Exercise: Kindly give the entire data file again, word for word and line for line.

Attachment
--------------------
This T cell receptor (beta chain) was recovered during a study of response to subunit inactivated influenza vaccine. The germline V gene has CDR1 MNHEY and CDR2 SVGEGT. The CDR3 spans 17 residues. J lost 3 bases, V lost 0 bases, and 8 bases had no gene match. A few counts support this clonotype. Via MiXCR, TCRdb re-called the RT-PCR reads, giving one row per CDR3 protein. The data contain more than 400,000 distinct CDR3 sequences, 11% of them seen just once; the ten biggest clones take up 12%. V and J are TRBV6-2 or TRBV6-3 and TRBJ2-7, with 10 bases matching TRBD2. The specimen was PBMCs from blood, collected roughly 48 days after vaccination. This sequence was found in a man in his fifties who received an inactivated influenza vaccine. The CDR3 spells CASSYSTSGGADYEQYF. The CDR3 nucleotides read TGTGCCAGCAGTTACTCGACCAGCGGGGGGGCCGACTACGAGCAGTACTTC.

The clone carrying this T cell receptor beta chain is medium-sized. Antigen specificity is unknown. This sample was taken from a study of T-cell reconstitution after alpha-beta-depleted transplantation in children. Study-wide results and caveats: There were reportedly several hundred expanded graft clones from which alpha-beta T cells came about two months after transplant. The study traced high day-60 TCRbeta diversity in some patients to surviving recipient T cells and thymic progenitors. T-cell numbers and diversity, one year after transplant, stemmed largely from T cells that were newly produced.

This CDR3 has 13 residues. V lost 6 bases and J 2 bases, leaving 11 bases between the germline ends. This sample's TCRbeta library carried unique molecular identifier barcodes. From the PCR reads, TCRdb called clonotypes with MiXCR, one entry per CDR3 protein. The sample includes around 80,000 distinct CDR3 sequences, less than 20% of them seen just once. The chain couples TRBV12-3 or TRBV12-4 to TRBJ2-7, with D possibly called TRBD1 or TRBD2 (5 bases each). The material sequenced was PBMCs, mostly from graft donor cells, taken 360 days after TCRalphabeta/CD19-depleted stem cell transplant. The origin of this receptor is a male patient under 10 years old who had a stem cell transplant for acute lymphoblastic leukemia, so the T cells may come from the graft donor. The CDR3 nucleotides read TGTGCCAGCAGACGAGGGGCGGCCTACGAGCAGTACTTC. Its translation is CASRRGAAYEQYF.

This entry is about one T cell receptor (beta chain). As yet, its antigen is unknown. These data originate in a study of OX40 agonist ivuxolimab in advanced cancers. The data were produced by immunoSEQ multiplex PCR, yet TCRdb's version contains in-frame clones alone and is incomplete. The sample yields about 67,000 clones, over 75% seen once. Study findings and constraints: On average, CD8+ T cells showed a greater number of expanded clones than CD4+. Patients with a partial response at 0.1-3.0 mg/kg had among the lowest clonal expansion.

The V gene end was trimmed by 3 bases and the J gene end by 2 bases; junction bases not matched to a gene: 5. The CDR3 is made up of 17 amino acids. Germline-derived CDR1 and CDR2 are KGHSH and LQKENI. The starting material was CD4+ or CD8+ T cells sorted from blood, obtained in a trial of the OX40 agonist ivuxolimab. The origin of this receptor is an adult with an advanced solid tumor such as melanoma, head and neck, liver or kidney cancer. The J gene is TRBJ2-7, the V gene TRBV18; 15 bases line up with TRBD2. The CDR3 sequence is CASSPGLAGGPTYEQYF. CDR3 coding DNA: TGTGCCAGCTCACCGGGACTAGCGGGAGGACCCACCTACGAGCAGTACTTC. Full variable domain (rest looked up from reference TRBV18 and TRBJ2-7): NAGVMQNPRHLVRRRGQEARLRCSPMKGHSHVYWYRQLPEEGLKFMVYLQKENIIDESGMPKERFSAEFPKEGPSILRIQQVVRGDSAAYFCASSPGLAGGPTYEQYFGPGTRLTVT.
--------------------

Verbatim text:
This T cell receptor (beta chain) was recovered during a study of response to subunit inactivated influenza vaccine. The germline V gene has CDR1 MNHEY and CDR2 SVGEGT. The CDR3 spans 17 residues. J lost 3 bases, V lost 0 bases, and 8 bases had no gene match. A few counts support this clonotype. Via MiXCR, TCRdb re-called the RT-PCR reads, giving one row per CDR3 protein. The data contain more than 400,000 distinct CDR3 sequences, 11% of them seen just once; the ten biggest clones take up 12%. V and J are TRBV6-2 or TRBV6-3 and TRBJ2-7, with 10 bases matching TRBD2. The specimen was PBMCs from blood, collected roughly 48 days after vaccination. This sequence was found in a man in his fifties who received an inactivated influenza vaccine. The CDR3 spells CASSYSTSGGADYEQYF. The CDR3 nucleotides read TGTGCCAGCAGTTACTCGACCAGCGGGGGGGCCGACTACGAGCAGTACTTC.

The clone carrying this T cell receptor beta chain is medium-sized. Antigen specificity is unknown. This sample was taken from a study of T-cell reconstitution after alpha-beta-depleted transplantation in children. Study-wide results and caveats: There were reportedly several hundred expanded graft clones from which alpha-beta T cells came about two months after transplant. The study traced high day-60 TCRbeta diversity in some patients to surviving recipient T cells and thymic progenitors. T-cell numbers and diversity, one year after transplant, stemmed largely from T cells that were newly produced.

This CDR3 has 13 residues. V lost 6 bases and J 2 bases, leaving 11 bases between the germline ends. This sample's TCRbeta library carried unique molecular identifier barcodes. From the PCR reads, TCRdb called clonotypes with MiXCR, one entry per CDR3 protein. The sample includes around 80,000 distinct CDR3 sequences, less than 20% of them seen just once. The chain couples TRBV12-3 or TRBV12-4 to TRBJ2-7, with D possibly called TRBD1 or TRBD2 (5 bases each). The material sequenced was PBMCs, mostly from graft donor cells, taken 360 days after TCRalphabeta/CD19-depleted stem cell transplant. The origin of this receptor is a male patient under 10 years old who had a stem cell transplant for acute lymphoblastic leukemia, so the T cells may come from the graft donor. The CDR3 nucleotides read TGTGCCAGCAGACGAGGGGCGGCCTACGAGCAGTACTTC. Its translation is CASRRGAAYEQYF.

This entry is about one T cell receptor (beta chain). As yet, its antigen is unknown. These data originate in a study of OX40 agonist ivuxolimab in advanced cancers. The data were produced by immunoSEQ multiplex PCR, yet TCRdb's version contains in-frame clones alone and is incomplete. The sample yields about 67,000 clones, over 75% seen once. Study findings and constraints: On average, CD8+ T cells showed a greater number of expanded clones than CD4+. Patients with a partial response at 0.1-3.0 mg/kg had among the lowest clonal expansion.

The V gene end was trimmed by 3 bases and the J gene end by 2 bases; junction bases not matched to a gene: 5. The CDR3 is made up of 17 amino acids. Germline-derived CDR1 and CDR2 are KGHSH and LQKENI. The starting material was CD4+ or CD8+ T cells sorted from blood, obtained in a trial of the OX40 agonist ivuxolimab. The origin of this receptor is an adult with an advanced solid tumor such as melanoma, head and neck, liver or kidney cancer. The J gene is TRBJ2-7, the V gene TRBV18; 15 bases line up with TRBD2. The CDR3 sequence is CASSPGLAGGPTYEQYF. CDR3 coding DNA: TGTGCCAGCTCACCGGGACTAGCGGGAGGACCCACCTACGAGCAGTACTTC. Full variable domain (rest looked up from reference TRBV18 and TRBJ2-7): NAGVMQNPRHLVRRRGQEARLRCSPMKGHSHVYWYRQLPEEGLKFMVYLQKENIIDESGMPKERFSAEFPKEGPSILRIQQVVRGDSAAYFCASSPGLAGGPTYEQYFGPGTRLTVT.